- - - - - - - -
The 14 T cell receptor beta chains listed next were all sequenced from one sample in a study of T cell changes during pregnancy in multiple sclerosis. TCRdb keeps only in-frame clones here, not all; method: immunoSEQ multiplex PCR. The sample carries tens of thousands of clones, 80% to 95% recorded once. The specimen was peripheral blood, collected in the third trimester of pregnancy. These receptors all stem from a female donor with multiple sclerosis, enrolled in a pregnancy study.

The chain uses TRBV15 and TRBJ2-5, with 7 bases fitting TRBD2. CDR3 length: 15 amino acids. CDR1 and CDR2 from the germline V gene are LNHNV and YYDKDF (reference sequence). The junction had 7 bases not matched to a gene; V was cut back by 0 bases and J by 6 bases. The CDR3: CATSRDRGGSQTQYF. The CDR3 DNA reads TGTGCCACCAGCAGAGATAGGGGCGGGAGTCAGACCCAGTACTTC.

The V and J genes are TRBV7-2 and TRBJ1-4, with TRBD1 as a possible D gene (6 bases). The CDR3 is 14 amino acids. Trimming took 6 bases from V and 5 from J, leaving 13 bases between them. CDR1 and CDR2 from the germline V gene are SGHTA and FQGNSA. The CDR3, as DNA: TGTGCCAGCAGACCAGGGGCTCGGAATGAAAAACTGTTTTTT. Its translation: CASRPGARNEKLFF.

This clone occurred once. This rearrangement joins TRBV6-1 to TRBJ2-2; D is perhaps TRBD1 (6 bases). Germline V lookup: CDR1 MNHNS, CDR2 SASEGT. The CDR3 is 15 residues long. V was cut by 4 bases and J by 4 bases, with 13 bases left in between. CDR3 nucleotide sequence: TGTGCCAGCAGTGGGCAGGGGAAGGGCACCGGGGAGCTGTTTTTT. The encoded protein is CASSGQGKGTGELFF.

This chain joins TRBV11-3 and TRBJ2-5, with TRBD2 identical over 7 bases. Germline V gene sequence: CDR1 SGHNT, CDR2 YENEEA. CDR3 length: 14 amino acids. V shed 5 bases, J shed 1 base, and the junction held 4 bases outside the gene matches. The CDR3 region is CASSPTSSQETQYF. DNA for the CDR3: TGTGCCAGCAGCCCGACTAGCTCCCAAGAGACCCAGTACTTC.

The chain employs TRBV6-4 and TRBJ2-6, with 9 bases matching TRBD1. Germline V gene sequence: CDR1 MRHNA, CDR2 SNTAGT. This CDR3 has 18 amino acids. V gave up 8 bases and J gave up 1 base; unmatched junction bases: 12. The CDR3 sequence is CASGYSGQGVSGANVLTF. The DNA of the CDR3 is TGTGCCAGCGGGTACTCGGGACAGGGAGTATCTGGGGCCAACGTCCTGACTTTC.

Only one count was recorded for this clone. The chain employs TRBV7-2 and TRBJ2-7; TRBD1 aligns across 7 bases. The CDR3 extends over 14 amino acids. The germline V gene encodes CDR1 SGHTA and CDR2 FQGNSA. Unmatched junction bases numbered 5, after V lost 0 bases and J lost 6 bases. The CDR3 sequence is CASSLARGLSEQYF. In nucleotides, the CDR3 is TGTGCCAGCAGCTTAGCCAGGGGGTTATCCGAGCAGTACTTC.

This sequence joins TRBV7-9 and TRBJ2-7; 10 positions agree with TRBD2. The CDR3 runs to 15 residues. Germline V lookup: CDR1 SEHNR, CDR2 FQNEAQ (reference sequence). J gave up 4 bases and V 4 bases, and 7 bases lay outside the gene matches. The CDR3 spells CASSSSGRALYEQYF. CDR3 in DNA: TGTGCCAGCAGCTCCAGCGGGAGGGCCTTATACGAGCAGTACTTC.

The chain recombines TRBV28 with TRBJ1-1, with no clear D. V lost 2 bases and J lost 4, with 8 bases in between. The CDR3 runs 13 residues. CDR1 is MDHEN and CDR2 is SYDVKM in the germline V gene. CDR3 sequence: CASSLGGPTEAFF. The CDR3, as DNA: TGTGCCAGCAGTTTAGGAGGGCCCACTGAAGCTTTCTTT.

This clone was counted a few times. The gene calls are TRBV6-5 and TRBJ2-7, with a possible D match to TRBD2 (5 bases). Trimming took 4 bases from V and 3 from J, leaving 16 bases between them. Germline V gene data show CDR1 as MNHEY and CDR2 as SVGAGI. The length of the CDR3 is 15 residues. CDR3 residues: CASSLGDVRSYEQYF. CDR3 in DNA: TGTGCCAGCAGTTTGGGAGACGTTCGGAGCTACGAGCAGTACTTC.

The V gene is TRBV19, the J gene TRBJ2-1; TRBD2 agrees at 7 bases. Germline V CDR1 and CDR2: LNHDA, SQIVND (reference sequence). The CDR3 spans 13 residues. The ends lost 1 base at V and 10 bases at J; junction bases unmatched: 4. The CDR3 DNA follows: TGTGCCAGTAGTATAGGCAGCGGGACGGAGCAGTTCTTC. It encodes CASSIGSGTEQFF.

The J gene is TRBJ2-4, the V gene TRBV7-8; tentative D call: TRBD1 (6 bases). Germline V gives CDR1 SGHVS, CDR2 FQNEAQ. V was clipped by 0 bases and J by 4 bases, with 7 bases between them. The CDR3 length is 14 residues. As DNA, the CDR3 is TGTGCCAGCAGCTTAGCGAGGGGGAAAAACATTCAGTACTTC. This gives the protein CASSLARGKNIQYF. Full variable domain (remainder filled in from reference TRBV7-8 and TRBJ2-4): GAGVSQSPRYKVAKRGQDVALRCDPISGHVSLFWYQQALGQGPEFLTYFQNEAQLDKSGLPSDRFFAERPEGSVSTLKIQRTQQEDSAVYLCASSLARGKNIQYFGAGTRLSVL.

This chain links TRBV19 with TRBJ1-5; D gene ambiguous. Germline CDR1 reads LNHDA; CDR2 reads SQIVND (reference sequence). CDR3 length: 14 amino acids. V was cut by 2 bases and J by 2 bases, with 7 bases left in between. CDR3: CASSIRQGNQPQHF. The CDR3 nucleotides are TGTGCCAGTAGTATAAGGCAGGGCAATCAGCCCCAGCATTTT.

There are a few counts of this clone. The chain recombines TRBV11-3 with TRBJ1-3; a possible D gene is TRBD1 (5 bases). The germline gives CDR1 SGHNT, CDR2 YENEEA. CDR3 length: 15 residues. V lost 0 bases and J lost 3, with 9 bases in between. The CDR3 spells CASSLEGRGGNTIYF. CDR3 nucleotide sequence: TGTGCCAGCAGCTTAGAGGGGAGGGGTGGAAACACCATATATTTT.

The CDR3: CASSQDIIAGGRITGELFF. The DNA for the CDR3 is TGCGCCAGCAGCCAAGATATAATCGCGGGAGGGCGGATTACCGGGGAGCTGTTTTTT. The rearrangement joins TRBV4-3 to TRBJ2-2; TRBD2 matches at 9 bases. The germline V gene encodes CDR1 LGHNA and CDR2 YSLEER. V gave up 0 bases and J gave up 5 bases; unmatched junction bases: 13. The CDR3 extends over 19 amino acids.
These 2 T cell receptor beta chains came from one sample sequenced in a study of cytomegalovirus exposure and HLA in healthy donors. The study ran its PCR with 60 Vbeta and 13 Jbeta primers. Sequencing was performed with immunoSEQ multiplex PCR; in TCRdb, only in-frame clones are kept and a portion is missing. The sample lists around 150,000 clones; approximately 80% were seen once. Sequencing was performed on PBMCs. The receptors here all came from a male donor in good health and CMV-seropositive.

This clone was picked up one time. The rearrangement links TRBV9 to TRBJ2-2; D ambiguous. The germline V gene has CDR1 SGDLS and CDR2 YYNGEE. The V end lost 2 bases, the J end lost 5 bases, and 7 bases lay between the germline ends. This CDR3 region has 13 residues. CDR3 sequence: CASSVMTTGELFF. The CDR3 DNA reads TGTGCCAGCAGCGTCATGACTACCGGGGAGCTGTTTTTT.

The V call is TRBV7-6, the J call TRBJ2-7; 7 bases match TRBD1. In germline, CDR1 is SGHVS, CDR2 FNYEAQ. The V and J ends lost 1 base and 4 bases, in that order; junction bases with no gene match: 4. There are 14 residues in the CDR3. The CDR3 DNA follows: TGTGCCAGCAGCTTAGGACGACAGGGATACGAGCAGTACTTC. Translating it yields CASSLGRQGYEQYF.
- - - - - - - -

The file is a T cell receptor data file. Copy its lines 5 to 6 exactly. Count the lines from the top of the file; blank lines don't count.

This chain joins TRBV11-3 and TRBJ2-5, with TRBD2 identical over 7 bases. Germline V gene sequence: CDR1 SGHNT, CDR2 YENEEA. CDR3 length: 14 amino acids. V shed 5 bases, J shed 1 base, and the junction held 4 bases outside the gene matches. The CDR3 region is CASSPTSSQETQYF. DNA for the CDR3: TGTGCCAGCAGCCCGACTAGCTCCCAAGAGACCCAGTACTTC.

The chain employs TRBV6-4 and TRBJ2-6, with 9 bases matching TRBD1. Germline V gene sequence: CDR1 MRHNA, CDR2 SNTAGT. This CDR3 has 18 amino acids. V gave up 8 bases and J gave up 1 base; unmatched junction bases: 12. The CDR3 sequence is CASGYSGQGVSGANVLTF. The DNA of the CDR3 is TGTGCCAGCGGGTACTCGGGACAGGGAGTATCTGGGGCCAACGTCCTGACTTTC.